Saturday, May 28, 2022

Roman Theatre

If you've ever wanted to see a theatre where the ancient Romans put on plays, Spain is actually a pretty good place to go.

I've been in Cáceres‎ for the Shaw Conference, and today a few of us took a brief trip to Mérida, which has some very well preserved Roman ruins.

Mérida was founded by the Romans as Emérita Augusta, since it was meant to be a home for some of the greatest veteran soldiers of the Roman army.

In order to keep the veterans entertained, in 15 B.C.E. a son-in-law of the Emperor Augustus built a theatre there. It held about 5,000 spectators, and was decorated with an elaborate scenae frons, filled with statues.

The original statues are now housed in a nearby museum, but you can see copies of the statues in their original locations. Right in the center is a statue of the Empress Livia in the guise of the goddess Ceres. To the side is a Muse, though some people think she might represent another goddess, Proserpina.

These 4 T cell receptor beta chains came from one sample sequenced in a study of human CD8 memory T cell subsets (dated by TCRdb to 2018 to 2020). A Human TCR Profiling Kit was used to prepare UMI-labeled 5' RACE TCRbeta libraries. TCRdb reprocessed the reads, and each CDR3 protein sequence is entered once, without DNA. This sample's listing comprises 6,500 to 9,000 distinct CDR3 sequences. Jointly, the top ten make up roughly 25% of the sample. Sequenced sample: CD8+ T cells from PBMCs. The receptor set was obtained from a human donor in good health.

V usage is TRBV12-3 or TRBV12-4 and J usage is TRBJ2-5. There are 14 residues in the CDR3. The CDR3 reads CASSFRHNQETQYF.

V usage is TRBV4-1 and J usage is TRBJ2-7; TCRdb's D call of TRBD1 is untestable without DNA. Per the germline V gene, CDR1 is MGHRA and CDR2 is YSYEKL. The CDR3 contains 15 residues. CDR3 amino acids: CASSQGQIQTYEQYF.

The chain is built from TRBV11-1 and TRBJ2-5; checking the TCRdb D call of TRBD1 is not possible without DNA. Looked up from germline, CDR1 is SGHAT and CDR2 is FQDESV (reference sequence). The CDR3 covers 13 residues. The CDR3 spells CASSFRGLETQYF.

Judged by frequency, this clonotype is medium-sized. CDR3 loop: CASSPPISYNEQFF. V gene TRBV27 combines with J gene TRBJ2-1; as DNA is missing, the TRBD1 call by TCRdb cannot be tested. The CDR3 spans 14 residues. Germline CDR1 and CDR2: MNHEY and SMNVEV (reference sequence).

And the stage still gets used today! The annual Festival of Classical Theatre is held there in June and July, presenting works in that amazing venue. This year, they will be presenting William Shakespeare's Julio César, Menander's El misántropo, and Miles Gloriosus by Plautus, among other plays. The festival will also be presenting dramas at an indoor venue, including work by Miguel de Cervantes.

I wish I could see some of the plays there this summer. Perhaps I'll be able to return sometime in the future. I sure would like to see the theatre being used the way it was meant to be!